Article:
Microsoft’s big man on campus

May 7, 2009

Steve Ballmer knows how to pack a house.

Stanford University’s Memorial Hall was filled to its almost 2,000 capacity on Wednesday, as the voluble Microsoft CEO took the stage.

For the MBAs and engineering students who showed up, the event was a chance to get inspiration from the chief of one of the world’s most powerful corporations (and from someone who dropped out of Stanford Business School to join Microsoft). The press in attendance was mainly interested in comments Ballmer might make about Yahoo.

Indeed, with Microsoft and Yahoo reportedly in talks about a search partnership, speculation has risen in the blogosphere that Ballmer and Yahoo CEO Carol Bartz would have a sit-down during his swing through the Bay Area.

Ballmer addressed the speculation with his standard lines about Yahoo: He’s disappointed last year’s acquisition offer didn’t work out, but still thinks there’s potential to team up with Yahoo to create “a better search product” which would attract more customers and advertisers.

He declined to comment on any discussions that “may or may not” be occurring.

When it comes to Microsoft’s existing efforts in Internet search, Ballmer said the company needs to be more disruptive.

“We’re more like a start-up than we are more like a big guy in the search market,” he said, referring to search giant Google. “We can’t invest in everything the big guy can.”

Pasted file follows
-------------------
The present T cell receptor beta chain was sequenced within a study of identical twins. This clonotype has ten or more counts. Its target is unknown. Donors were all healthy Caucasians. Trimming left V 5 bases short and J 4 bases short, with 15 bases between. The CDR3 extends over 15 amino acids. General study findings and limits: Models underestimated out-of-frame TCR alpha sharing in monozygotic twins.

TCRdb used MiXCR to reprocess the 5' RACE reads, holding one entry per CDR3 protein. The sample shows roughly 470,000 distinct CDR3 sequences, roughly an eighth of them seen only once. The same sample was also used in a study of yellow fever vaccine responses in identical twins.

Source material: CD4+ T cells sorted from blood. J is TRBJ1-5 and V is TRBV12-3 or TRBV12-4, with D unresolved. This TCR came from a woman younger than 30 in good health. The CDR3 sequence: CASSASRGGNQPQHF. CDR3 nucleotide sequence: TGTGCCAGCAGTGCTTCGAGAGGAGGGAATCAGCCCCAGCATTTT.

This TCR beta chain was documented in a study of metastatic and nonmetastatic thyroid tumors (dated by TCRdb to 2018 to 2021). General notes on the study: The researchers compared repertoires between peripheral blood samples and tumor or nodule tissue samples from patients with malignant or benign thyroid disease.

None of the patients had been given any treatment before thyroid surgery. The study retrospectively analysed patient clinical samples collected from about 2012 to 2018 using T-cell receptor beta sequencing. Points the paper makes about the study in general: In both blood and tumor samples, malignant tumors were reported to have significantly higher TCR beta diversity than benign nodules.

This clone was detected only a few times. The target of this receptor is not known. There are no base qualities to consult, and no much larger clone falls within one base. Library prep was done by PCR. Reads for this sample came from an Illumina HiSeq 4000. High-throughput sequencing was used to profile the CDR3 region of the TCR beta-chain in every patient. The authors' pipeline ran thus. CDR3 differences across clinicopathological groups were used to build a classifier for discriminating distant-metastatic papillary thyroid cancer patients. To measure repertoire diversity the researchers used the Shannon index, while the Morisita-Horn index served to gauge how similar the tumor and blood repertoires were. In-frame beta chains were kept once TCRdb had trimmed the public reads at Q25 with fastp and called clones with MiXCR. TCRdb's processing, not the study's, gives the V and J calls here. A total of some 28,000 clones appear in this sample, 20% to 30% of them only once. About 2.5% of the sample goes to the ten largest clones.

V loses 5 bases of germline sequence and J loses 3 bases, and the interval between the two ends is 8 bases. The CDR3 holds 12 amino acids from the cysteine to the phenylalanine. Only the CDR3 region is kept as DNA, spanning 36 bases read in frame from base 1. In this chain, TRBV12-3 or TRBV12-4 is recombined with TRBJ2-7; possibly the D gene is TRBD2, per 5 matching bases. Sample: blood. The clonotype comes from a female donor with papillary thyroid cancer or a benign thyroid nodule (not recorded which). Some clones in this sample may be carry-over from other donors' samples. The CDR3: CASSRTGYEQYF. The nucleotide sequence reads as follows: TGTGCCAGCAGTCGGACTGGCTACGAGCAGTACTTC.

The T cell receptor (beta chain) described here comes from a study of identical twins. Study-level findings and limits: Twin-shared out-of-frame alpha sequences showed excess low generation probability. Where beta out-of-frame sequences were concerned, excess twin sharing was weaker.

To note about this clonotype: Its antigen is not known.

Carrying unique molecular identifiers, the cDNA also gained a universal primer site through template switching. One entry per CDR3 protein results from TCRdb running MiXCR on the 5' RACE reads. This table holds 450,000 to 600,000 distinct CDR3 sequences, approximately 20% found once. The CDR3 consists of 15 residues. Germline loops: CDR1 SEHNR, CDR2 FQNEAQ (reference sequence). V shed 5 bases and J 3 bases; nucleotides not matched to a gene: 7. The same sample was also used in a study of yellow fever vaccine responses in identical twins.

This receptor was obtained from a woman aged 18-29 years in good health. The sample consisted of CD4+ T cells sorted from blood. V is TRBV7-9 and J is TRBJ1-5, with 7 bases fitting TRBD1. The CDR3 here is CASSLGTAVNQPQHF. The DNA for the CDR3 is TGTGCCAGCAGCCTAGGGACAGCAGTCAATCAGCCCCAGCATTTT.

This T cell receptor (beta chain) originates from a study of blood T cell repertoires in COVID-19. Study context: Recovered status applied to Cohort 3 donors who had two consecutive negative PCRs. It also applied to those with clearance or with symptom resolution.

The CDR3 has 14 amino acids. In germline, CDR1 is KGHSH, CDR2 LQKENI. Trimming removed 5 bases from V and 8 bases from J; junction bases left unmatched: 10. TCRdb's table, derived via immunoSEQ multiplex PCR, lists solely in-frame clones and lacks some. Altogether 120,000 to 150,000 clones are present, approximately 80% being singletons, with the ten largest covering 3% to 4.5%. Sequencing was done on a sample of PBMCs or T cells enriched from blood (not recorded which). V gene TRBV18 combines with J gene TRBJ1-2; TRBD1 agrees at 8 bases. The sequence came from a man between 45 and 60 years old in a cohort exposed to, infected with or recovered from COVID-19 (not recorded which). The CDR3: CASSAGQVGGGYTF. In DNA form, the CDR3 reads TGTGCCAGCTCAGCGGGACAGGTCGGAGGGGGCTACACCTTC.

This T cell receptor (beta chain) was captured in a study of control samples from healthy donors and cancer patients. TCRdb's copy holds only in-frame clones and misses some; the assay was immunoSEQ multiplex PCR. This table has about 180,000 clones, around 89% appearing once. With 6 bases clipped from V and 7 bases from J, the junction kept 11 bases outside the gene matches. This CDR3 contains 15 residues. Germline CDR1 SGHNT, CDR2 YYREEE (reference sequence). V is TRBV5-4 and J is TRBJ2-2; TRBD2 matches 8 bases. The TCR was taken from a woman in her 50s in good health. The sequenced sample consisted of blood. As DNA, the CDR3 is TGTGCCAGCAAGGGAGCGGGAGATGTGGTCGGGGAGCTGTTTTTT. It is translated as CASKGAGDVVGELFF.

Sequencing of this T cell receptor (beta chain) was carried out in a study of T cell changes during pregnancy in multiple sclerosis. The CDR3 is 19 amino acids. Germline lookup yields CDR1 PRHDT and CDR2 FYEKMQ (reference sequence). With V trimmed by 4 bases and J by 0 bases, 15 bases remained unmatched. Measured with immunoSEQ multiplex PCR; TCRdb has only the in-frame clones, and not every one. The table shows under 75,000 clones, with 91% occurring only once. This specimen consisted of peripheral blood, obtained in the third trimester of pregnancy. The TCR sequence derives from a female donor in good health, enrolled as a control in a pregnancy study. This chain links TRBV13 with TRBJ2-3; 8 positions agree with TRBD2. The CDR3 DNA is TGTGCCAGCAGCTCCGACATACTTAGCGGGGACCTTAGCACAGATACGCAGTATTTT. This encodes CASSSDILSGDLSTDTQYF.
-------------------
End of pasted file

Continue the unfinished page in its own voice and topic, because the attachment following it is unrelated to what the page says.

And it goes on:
And although Microsoft had just announced the second phase of its layoff of 5,000 employees a day earlier, Ballmer encouraged students to come work at the company, telling the crowed that Microsoft is always hiring and giving out his personal email (steveb@microsoft.com) on two occasions.

“Shoot me a little piece of email,” he said.

2 comments

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Microsoft isn’t the “Big Man”? Why the sudden modesty from a CEO known for extreme ego and hubris?A company that has over $25 billion in cash but is unable to maintain employment levels, deliver products on schedule, or maintain market share has severe management problems. If I were a Stanford graduate seeking employment, I would see little reason to work for Microsoft. The only disruption occurring at Microsoft is the crumbling occurring under the weight of bureaucracy.

Posted by Mike | Report as abusive

why cant i always downloadokwhy can google just cut inokwhy arent you user friendlyokwhen i go to support for help the jargon is ridiculousokmicrosoft sucksok